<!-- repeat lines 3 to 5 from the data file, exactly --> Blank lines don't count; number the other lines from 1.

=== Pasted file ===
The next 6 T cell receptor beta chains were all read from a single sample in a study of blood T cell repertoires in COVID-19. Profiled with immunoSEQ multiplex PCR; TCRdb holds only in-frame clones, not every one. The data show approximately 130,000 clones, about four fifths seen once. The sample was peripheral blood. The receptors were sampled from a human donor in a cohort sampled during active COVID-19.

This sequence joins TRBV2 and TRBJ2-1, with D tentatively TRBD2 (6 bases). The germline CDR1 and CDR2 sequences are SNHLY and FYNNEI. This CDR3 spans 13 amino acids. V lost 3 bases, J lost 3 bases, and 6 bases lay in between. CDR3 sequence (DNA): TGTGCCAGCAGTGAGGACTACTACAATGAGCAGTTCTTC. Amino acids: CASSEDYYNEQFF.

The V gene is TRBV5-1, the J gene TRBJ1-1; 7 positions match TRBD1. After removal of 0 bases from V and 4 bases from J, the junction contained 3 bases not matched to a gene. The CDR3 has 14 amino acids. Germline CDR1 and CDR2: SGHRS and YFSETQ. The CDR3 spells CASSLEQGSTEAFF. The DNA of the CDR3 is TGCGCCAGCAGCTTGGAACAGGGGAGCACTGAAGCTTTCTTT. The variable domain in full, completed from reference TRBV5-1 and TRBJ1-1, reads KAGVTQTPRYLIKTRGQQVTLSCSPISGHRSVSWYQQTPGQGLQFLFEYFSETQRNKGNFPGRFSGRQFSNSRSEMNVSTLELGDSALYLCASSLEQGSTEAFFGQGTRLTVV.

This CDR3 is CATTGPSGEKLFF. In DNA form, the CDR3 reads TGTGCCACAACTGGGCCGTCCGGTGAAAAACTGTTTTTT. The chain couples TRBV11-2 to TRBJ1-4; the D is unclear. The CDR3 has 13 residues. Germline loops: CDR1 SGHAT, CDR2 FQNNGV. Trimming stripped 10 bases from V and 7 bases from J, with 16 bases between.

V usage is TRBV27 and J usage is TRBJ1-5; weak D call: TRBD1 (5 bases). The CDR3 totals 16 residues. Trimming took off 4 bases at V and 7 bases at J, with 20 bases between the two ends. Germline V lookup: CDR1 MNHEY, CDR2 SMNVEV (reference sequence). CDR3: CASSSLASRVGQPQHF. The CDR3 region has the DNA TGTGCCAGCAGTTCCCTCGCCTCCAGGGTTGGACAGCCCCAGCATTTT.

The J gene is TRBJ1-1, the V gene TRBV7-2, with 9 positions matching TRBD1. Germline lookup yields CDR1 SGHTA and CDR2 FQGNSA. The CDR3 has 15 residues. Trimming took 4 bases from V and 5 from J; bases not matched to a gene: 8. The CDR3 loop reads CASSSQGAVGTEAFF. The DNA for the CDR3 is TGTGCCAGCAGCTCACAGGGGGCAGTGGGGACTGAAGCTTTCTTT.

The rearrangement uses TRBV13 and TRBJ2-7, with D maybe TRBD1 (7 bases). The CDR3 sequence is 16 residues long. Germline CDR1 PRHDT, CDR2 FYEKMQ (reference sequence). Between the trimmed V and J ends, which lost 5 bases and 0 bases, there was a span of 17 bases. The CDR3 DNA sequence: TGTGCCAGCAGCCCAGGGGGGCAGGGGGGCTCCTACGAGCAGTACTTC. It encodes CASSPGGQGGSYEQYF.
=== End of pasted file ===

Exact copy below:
The V gene is TRBV5-1, the J gene TRBJ1-1; 7 positions match TRBD1. After removal of 0 bases from V and 4 bases from J, the junction contained 3 bases not matched to a gene. The CDR3 has 14 amino acids. Germline CDR1 and CDR2: SGHRS and YFSETQ. The CDR3 spells CASSLEQGSTEAFF. The DNA of the CDR3 is TGCGCCAGCAGCTTGGAACAGGGGAGCACTGAAGCTTTCTTT. The variable domain in full, completed from reference TRBV5-1 and TRBJ1-1, reads KAGVTQTPRYLIKTRGQQVTLSCSPISGHRSVSWYQQTPGQGLQFLFEYFSETQRNKGNFPGRFSGRQFSNSRSEMNVSTLELGDSALYLCASSLEQGSTEAFFGQGTRLTVV.

This CDR3 is CATTGPSGEKLFF. In DNA form, the CDR3 reads TGTGCCACAACTGGGCCGTCCGGTGAAAAACTGTTTTTT. The chain couples TRBV11-2 to TRBJ1-4; the D is unclear. The CDR3 has 13 residues. Germline loops: CDR1 SGHAT, CDR2 FQNNGV. Trimming stripped 10 bases from V and 7 bases from J, with 16 bases between.

V usage is TRBV27 and J usage is TRBJ1-5; weak D call: TRBD1 (5 bases). The CDR3 totals 16 residues. Trimming took off 4 bases at V and 7 bases at J, with 20 bases between the two ends. Germline V lookup: CDR1 MNHEY, CDR2 SMNVEV (reference sequence). CDR3: CASSSLASRVGQPQHF. The CDR3 region has the DNA TGTGCCAGCAGTTCCCTCGCCTCCAGGGTTGGACAGCCCCAGCATTTT.